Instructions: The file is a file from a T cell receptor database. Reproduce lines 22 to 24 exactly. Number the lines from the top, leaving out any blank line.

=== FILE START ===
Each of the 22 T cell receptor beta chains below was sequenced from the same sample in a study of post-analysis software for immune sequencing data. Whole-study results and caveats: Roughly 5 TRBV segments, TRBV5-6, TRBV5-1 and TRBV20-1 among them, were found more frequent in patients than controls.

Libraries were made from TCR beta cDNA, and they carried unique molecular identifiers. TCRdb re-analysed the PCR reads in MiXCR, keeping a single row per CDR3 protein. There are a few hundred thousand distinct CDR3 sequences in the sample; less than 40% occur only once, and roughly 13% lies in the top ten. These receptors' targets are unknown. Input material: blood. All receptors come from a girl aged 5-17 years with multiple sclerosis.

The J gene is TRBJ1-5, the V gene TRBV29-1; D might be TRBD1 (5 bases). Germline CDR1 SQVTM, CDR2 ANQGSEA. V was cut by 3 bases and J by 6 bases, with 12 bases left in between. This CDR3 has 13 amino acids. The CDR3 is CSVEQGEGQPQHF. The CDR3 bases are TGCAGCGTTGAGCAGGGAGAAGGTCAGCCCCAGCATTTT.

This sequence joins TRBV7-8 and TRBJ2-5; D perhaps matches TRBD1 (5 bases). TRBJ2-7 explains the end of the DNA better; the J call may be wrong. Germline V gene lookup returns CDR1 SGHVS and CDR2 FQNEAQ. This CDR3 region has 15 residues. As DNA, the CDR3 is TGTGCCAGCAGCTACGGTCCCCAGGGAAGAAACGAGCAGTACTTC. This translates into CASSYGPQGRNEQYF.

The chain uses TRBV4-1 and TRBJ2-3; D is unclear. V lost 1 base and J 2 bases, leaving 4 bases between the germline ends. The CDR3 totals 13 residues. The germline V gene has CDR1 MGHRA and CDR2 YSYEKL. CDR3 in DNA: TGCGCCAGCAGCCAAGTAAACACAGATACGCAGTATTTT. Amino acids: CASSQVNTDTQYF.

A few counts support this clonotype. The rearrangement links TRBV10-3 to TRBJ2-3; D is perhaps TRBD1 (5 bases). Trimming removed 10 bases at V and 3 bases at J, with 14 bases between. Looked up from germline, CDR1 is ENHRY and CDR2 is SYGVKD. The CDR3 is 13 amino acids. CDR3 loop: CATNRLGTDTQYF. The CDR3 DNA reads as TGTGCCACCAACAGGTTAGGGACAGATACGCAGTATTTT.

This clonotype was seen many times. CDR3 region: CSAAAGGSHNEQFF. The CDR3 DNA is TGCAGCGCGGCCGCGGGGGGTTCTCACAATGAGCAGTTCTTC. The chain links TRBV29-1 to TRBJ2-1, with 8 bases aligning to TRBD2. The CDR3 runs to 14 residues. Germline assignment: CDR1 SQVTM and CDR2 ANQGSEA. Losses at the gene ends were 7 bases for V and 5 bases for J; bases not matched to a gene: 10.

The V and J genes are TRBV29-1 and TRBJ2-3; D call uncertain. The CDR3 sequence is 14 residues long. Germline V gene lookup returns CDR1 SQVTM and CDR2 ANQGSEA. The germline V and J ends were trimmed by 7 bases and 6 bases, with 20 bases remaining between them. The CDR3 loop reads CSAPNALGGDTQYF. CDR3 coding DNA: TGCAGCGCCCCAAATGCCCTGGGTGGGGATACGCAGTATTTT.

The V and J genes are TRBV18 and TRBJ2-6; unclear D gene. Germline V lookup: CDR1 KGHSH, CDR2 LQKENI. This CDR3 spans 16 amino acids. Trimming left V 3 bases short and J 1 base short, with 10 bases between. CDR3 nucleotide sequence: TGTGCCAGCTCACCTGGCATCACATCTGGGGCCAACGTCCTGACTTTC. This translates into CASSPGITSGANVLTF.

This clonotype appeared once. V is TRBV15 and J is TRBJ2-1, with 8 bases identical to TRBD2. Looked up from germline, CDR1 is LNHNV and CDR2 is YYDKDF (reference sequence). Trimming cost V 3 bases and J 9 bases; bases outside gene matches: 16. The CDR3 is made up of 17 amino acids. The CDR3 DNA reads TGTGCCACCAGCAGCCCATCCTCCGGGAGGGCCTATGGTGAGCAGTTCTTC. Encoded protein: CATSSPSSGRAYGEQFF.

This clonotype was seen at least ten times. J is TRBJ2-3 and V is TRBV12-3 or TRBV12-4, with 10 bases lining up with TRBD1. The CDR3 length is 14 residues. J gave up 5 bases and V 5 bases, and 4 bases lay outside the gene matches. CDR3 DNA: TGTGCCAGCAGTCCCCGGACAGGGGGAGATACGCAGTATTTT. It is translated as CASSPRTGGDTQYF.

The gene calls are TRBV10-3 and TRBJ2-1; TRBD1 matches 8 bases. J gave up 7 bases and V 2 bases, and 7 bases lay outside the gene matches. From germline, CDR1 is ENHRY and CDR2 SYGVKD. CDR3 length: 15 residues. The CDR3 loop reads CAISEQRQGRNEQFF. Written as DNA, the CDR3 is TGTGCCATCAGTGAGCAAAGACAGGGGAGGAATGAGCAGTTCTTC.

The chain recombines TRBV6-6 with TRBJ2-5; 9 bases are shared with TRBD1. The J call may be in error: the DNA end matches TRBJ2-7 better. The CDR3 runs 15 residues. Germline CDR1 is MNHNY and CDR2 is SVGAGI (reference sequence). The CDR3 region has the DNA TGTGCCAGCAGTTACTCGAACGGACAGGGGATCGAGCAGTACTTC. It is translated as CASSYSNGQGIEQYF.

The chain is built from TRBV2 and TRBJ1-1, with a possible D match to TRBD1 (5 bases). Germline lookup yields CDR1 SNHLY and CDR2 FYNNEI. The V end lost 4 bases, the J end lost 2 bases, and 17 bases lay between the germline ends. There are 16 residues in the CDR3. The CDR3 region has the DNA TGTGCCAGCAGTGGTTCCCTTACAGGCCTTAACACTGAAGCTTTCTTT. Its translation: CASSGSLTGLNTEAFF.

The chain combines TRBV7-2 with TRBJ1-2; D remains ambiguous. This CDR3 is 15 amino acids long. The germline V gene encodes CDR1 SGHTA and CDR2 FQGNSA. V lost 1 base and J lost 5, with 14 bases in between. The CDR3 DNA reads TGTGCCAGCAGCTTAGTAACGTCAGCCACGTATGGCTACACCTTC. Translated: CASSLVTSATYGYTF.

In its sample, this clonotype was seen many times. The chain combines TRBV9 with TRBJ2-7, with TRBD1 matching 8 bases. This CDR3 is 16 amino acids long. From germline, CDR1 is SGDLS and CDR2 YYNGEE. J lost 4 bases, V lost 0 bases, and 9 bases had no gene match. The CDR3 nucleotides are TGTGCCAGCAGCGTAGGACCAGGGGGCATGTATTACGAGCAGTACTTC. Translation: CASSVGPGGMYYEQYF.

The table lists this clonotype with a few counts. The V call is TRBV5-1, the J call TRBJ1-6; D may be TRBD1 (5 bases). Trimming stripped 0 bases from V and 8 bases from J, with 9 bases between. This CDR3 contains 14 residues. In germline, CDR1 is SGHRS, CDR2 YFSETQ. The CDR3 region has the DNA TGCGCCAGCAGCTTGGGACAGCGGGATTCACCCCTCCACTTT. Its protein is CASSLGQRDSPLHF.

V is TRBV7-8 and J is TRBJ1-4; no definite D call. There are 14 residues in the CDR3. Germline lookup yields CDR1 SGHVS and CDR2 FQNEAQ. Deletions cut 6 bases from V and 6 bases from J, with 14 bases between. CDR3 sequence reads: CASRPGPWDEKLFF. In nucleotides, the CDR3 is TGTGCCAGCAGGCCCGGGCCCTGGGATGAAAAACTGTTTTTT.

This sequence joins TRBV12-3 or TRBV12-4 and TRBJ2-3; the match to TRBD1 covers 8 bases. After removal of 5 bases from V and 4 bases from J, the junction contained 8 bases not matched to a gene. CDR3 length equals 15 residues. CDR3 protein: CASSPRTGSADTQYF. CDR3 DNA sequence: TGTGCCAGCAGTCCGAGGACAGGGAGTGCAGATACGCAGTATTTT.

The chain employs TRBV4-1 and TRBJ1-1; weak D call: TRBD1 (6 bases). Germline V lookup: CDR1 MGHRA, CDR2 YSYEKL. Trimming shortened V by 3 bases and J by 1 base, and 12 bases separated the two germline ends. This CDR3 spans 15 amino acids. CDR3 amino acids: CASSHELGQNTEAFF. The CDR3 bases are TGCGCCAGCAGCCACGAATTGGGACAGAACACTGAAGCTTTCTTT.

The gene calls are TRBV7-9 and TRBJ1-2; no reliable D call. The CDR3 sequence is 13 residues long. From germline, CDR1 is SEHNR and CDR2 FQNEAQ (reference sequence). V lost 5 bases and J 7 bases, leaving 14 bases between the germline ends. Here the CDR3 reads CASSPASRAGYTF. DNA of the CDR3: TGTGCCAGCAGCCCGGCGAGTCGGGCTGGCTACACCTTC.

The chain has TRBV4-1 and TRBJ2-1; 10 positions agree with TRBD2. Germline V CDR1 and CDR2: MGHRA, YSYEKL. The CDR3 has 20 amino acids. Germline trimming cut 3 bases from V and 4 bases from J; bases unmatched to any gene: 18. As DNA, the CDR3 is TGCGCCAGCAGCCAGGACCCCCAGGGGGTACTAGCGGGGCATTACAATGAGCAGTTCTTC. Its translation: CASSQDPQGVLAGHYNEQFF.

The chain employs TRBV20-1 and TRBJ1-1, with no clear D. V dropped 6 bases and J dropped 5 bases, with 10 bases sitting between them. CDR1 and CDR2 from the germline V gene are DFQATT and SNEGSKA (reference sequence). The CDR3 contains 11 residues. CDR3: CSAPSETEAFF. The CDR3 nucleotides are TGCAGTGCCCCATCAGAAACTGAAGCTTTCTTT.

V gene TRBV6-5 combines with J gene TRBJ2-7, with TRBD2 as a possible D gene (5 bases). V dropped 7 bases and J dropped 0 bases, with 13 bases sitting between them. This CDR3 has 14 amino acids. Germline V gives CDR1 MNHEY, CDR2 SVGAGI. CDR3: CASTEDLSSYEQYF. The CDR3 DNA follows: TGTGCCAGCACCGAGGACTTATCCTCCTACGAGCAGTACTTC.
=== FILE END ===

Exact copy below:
The chain has TRBV4-1 and TRBJ2-1; 10 positions agree with TRBD2. Germline V CDR1 and CDR2: MGHRA, YSYEKL. The CDR3 has 20 amino acids. Germline trimming cut 3 bases from V and 4 bases from J; bases unmatched to any gene: 18. As DNA, the CDR3 is TGCGCCAGCAGCCAGGACCCCCAGGGGGTACTAGCGGGGCATTACAATGAGCAGTTCTTC. Its translation: CASSQDPQGVLAGHYNEQFF.

The chain employs TRBV20-1 and TRBJ1-1, with no clear D. V dropped 6 bases and J dropped 5 bases, with 10 bases sitting between them. CDR1 and CDR2 from the germline V gene are DFQATT and SNEGSKA (reference sequence). The CDR3 contains 11 residues. CDR3: CSAPSETEAFF. The CDR3 nucleotides are TGCAGTGCCCCATCAGAAACTGAAGCTTTCTTT.

V gene TRBV6-5 combines with J gene TRBJ2-7, with TRBD2 as a possible D gene (5 bases). V dropped 7 bases and J dropped 0 bases, with 13 bases sitting between them. This CDR3 has 14 amino acids. Germline V gives CDR1 MNHEY, CDR2 SVGAGI. CDR3: CASTEDLSSYEQYF. The CDR3 DNA follows: TGTGCCAGCACCGAGGACTTATCCTCCTACGAGCAGTACTTC.